For the last 14 weeks I’ve been working less hours. This was a deliberate choice, and in this blog I’ll explore why I did it, what I did and how it has gone.
This comes at an opportune time to review the experiment, because there is very recent media coverage of a report that recommends we investigate four day weeks for everyone but which also points out the difficulties of making it work. There are also plenty of case studies about reduced working weeks, and these were in my mind as I planned my trial.
I recall hearing Peter Cheese talk last year at #cipdACE wondering who invented Monday to Friday 9-5 in the first place? It’s a good question. I run my own business and to be honest I have rarely stuck to that model but I do work an average of 40 hours a week, and sometimes quite a bit more.
And I’ve found my well-being suffering. Not all the time, and not every week, but in those weeks when I’ve worked away from home for a couple of days and long days all week plus a bit of evening work, it’s been very tough on my family and I.
Of course, as I run my own business, I’m largely in control of that. And with that in mind, I decided to take more time off over the summer and to actively plan and implement a reduced working week.
This took the form of at least two half days or one full day off each week, and in some weeks two or three full days off.
And it’s ending this week as I go back up to five days next week. Partly this is choice – all trials end, but partly this was already dictated by client work booked in for the autumn and beyond.
As I end the trial of working less hours (I won’t say part time, as I think the label could be insulting – it’s a reduced week, but only reduced in relation to my own previous pattern) I’m reflecting on what I’ve learnt
– put simply, I like working less hours. There can often be less income that goes with it, but I’ve been able to structure client work to make it a neutral effect and am lucky to have been able to do so. The downside of that is that the bigger income takes me further away from home so although I’m off more, on the days I am working I’m further away and have spent more time away from home on days that I do work. This is a double edged sword.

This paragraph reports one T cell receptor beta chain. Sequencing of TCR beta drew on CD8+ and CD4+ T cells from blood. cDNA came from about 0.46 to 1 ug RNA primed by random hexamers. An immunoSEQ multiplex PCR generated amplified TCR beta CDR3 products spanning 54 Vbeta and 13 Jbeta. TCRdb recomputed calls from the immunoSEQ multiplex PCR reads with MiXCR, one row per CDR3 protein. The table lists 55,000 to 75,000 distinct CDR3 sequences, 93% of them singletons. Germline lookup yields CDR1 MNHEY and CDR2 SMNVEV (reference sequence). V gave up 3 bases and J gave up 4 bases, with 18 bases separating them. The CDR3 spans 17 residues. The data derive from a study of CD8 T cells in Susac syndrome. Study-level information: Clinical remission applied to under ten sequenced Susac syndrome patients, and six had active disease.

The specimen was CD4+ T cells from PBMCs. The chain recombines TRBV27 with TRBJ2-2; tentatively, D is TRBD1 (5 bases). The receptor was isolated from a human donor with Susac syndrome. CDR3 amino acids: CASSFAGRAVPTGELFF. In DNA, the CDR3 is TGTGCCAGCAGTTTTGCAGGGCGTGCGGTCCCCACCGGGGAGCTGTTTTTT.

– working less hours has had a good impact on my physical health as I’ve been able to train and exercise more, however my performance levels in my two main sports have dipped despite more time and effort going into it, almost as if the distraction of working more was a positive force
– I’ve spent lots more money on family time. That’s not a moan, but a fact. Taking kids out the summer holidays is not cheap!
– the world doesn’t stop moving. Clients and others don’t know that I’m off. Of course I can set my Out of Office auto reply but I tend not to for anything up to one day off, but irrespective the emails and messages still come through. A lot of my business is conducted on social media and there’s no out of office on Twitter for example. So it’s a little bit frustrating to see these come in and build up when I’m not working, and avoiding the temptation to reply or do something is very hard indeed.
– the concept of the working day and working week is flexible enough to cope with me working reduced hours, as long as all concerned accept that reduced hours may need to be spread across just as many days a week, if not more, as longer hours. In that sense I mean it’s easier to work 30 hours across 5+ days than it is across 4.
– my time management and efficiency and effectiveness has improved greatly as I know I have less hours to achieve what I need to. Dead time has been almost eliminated and I wonder how much dead time there is in what we consider a normal working week?
– and, coming last on this list but top in terms of importance, is that my family have enjoyed me being able to spend more time with them even if it’s offset by being away more on the times I do work. It has made me think though – what’s better, seeing your family for a few hours each weekday or barely seeing them for three weekdays and then spending the other two weekdays (plus weekends) with them? Jury is out on that one maybe. What do you think?
Anyway, the trial ends BUT I’ve found this quite sad and I’ve liked reduced hours. So much so that I’ve booked myself at least two days a month, plus the big holidays like Xmas and our foreign holiday, to ensure I take more than what most people get in terms of annual leave. I reckon it’s about 40 days leave plus bank holidays and we are happy with that quantity.
I’ve already started turning work down to avoid going over my allotted working hours per week. No sense working just for the sake of it.
Looking even further forward, I think I’m going to enjoy retirement! But maybe flexible retirement is a much more attractive prospect.
So, going back to the media report, I think a four day working week may well be possible, but that a different reduced working pattern is more achievable (think 30 hours across 5 days to mirror school hours or something), and more stakeholders could benefit.
Till next time…
Ps in other news, for this year at least, my four children go to four different educational establishments. The school run is, well, complex. Reduced hours help with this.